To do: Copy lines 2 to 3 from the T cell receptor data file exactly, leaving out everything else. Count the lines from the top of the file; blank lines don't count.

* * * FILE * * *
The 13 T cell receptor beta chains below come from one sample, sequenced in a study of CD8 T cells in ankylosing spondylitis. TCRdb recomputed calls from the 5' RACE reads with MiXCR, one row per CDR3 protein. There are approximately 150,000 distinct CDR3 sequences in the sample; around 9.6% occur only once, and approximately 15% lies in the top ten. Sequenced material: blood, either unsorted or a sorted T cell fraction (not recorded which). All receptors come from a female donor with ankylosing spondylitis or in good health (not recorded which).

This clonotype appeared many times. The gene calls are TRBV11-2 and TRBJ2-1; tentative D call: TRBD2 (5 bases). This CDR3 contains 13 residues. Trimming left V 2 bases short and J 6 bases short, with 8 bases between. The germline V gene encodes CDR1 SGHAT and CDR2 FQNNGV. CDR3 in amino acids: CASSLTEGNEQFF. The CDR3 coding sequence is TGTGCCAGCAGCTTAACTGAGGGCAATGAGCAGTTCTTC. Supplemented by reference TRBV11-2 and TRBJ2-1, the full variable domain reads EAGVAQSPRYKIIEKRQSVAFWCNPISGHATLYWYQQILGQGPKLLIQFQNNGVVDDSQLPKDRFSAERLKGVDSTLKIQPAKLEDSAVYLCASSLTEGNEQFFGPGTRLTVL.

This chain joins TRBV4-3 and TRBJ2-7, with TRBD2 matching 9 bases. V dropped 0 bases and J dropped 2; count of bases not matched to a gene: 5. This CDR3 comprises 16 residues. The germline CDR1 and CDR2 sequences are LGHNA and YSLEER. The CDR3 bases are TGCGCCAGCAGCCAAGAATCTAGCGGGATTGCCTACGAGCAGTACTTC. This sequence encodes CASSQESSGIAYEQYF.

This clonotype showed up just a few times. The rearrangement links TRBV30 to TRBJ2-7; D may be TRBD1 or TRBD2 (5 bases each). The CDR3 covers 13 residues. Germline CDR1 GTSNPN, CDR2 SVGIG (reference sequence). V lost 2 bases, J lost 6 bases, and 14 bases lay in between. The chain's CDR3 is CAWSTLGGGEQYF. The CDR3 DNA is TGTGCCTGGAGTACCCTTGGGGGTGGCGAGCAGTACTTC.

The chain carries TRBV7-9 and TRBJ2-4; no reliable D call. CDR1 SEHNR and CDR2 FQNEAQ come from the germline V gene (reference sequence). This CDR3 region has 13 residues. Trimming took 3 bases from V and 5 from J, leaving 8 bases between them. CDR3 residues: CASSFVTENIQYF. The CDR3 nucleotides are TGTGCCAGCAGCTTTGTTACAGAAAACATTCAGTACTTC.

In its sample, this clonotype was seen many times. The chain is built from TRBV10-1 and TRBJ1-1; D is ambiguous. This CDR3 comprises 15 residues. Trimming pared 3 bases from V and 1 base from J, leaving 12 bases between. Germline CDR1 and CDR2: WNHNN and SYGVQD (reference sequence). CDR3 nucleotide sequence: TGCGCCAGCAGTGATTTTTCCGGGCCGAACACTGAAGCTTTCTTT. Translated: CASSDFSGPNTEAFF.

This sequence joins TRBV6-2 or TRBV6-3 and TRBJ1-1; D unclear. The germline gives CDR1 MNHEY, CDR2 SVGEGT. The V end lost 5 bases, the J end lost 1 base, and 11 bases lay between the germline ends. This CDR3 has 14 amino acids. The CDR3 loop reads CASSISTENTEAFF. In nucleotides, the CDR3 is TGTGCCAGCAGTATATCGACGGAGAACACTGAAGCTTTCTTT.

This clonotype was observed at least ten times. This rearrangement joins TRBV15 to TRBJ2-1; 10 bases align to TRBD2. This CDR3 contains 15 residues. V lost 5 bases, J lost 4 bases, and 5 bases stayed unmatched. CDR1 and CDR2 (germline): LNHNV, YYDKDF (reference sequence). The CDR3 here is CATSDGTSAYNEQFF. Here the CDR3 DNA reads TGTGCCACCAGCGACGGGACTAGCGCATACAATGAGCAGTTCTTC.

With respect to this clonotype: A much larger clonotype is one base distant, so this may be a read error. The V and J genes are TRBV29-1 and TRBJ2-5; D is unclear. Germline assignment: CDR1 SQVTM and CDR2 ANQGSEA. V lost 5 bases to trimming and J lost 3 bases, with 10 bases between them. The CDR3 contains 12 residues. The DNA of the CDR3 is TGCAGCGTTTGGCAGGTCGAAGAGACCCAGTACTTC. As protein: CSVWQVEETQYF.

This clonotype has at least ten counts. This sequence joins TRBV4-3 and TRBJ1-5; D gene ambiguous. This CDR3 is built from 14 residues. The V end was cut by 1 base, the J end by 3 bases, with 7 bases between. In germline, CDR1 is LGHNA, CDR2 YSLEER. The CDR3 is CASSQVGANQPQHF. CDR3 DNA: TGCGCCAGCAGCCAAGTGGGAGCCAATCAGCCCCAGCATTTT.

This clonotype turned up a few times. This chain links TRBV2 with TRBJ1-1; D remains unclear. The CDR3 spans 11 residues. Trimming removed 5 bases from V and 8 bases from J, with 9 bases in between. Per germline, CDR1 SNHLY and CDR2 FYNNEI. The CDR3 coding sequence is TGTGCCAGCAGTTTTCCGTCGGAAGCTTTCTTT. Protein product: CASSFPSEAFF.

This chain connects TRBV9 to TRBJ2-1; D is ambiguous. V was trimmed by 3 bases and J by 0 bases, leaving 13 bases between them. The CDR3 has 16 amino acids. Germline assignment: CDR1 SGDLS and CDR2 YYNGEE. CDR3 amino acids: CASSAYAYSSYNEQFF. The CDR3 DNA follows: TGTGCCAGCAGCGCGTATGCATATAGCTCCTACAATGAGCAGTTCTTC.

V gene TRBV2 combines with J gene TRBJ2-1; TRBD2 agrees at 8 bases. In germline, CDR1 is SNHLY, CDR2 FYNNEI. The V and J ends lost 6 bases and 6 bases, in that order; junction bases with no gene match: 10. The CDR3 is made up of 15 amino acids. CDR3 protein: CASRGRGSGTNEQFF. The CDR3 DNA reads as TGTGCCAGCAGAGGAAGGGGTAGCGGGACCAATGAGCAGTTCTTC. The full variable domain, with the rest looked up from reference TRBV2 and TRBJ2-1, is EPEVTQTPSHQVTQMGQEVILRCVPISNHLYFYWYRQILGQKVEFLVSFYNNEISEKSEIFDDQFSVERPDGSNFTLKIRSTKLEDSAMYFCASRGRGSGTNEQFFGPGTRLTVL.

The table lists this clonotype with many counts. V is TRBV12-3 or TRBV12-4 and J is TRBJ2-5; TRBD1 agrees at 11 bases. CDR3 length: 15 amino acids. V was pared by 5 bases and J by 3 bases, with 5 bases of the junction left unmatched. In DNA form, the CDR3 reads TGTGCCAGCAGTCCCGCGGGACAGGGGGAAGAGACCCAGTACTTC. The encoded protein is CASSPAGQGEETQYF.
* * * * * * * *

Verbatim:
This clonotype appeared many times. The gene calls are TRBV11-2 and TRBJ2-1; tentative D call: TRBD2 (5 bases). This CDR3 contains 13 residues. Trimming left V 2 bases short and J 6 bases short, with 8 bases between. The germline V gene encodes CDR1 SGHAT and CDR2 FQNNGV. CDR3 in amino acids: CASSLTEGNEQFF. The CDR3 coding sequence is TGTGCCAGCAGCTTAACTGAGGGCAATGAGCAGTTCTTC. Supplemented by reference TRBV11-2 and TRBJ2-1, the full variable domain reads EAGVAQSPRYKIIEKRQSVAFWCNPISGHATLYWYQQILGQGPKLLIQFQNNGVVDDSQLPKDRFSAERLKGVDSTLKIQPAKLEDSAVYLCASSLTEGNEQFFGPGTRLTVL.

This chain joins TRBV4-3 and TRBJ2-7, with TRBD2 matching 9 bases. V dropped 0 bases and J dropped 2; count of bases not matched to a gene: 5. This CDR3 comprises 16 residues. The germline CDR1 and CDR2 sequences are LGHNA and YSLEER. The CDR3 bases are TGCGCCAGCAGCCAAGAATCTAGCGGGATTGCCTACGAGCAGTACTTC. This sequence encodes CASSQESSGIAYEQYF.